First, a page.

Sunday View: The Best Weekend Opinion Reads, Curated Just For You

We sifted through the Sunday papers to find the best opinion reads, so you won't have to.

8 min read
The best opinion pieces from across newspapers this Sunday, curated just for you.   

Inside Track: 2020 May Have Been Disastrous For India, But Not For Modi’s Own Image

We begin 2021 in the face of what now seems like a never-ending pandemic that has led to the collapse of the Indian economy, as farmer protests intensify across the country. But, in spite of the disastrous year, Prime Minister Modi's popularity may not have taken a hit. Coomi Kapoor explains, in a different-from-usual column, for The Indian Express.

Modi’s image as a strong and resolute leader means he resists bending or backtracking. He has been fairly successful in handling the fallout of the abrogation of Article 370, introducing the Citizenship (Amendment) Act with an obvious anti-minority agenda, and stigmatising Hindu-Muslim marriages as “love jihad”. Despite the economic meltdown, the government continues with its extravagant and ambitious Central Vista project, which will change the face of the Capital. Very rarely has the PM blinked. One occasion was the belated permission to migrant labour to return home after ignoring their heartrending plight for weeks. Initially, concerned citizens and NGOs alone extended help, or the desperate migrants pluckily undertook the long journey home on foot. Finally officialdom was shamed into arranging transportation for those stranded in the strict, long-stretched-out lockdown. The latest challenge is whether Modi can press ahead with long overdue agricultural reforms in the face of a formidable organised protest. The PM does not want to be perceived as anti-farmer. A major setback this year was the stealthy Chinese incursion into eastern Ladakh, leading to a continuing standoff at the border.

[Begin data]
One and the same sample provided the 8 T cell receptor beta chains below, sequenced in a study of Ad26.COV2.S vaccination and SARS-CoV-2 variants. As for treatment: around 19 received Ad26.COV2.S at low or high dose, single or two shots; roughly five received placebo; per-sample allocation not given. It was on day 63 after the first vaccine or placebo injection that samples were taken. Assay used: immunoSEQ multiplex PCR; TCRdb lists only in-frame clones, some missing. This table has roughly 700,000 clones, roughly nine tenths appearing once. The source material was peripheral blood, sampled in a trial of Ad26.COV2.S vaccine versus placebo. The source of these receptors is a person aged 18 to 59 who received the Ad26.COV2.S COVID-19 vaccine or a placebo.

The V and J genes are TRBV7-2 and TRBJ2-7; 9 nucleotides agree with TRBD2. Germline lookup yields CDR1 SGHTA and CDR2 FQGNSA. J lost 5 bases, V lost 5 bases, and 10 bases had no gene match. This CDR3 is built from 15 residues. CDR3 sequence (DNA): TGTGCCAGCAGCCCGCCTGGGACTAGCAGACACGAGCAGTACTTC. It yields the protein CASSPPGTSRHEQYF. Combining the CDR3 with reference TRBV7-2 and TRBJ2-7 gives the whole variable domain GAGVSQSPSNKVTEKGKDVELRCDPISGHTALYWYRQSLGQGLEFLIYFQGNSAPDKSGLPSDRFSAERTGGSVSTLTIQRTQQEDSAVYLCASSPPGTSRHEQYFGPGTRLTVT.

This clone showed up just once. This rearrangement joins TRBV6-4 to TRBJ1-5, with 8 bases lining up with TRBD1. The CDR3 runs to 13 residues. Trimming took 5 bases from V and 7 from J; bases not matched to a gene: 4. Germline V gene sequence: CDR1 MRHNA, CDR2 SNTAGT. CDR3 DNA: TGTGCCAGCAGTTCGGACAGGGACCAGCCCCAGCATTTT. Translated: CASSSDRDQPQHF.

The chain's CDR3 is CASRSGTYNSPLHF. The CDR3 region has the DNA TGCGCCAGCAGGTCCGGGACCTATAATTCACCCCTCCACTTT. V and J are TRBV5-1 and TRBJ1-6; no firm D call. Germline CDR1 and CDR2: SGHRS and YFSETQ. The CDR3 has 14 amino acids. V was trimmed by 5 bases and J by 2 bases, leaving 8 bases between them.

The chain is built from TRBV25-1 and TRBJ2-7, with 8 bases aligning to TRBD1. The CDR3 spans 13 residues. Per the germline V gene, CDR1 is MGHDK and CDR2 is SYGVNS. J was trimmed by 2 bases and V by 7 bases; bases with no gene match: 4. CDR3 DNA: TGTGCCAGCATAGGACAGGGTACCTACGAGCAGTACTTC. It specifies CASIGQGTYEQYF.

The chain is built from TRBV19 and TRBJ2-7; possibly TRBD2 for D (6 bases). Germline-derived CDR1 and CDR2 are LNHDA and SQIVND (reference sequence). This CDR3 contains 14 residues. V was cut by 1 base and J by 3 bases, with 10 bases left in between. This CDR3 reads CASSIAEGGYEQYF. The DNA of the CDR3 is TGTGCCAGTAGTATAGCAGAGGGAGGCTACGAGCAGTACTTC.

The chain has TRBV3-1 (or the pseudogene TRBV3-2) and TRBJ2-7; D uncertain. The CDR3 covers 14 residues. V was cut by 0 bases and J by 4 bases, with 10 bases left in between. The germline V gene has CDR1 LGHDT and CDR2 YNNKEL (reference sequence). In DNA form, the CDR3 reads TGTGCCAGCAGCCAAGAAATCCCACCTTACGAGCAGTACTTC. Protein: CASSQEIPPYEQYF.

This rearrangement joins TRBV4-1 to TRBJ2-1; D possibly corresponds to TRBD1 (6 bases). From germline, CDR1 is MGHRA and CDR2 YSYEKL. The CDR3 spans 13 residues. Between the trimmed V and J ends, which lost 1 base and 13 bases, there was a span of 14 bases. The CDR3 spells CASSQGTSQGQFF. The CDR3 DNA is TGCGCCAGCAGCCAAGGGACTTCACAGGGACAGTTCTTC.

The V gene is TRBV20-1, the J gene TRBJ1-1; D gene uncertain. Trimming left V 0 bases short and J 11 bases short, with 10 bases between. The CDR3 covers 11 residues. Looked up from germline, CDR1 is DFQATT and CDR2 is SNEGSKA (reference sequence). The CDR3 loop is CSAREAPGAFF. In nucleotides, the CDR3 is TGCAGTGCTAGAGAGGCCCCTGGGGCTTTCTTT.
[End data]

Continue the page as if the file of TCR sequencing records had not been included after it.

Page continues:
Coomi Kapoor in The Indian Express

Using Hateful Labels To Split Society Is Being The Real Tukde Tukde Gang

Of all the things 2020 will be remembered for, one will be how the year saw unadulterated hate on display, not just in India but also across the world. In her piece for The Times Of India, Sagarika Ghose hopes that in 2021, general public discourse will be devoid of hateful labels.

Shouldn’t those who divide young married couples on the basis of religion be called the tukde tukde gang? A Moradabad interfaith couple who was on its way to get their marriage registered when they were accosted by alleged Bajrang Dal activists who heckled them, videotaped them and turned them over to the police, even though the woman kept insisting that she had married and converted of her own free will. Another UP teenager was arrested for going for a walk with a friend from a different religion. Young lovers unite the nation through bonds of love, those who attempt to forcibly break up harmonious relationships on grounds of religion are surely the real tukde tukde gang.
Sagarika Ghose in The Times Of India

Something Fundamental Changed For The Worse In India In The Year Just Ended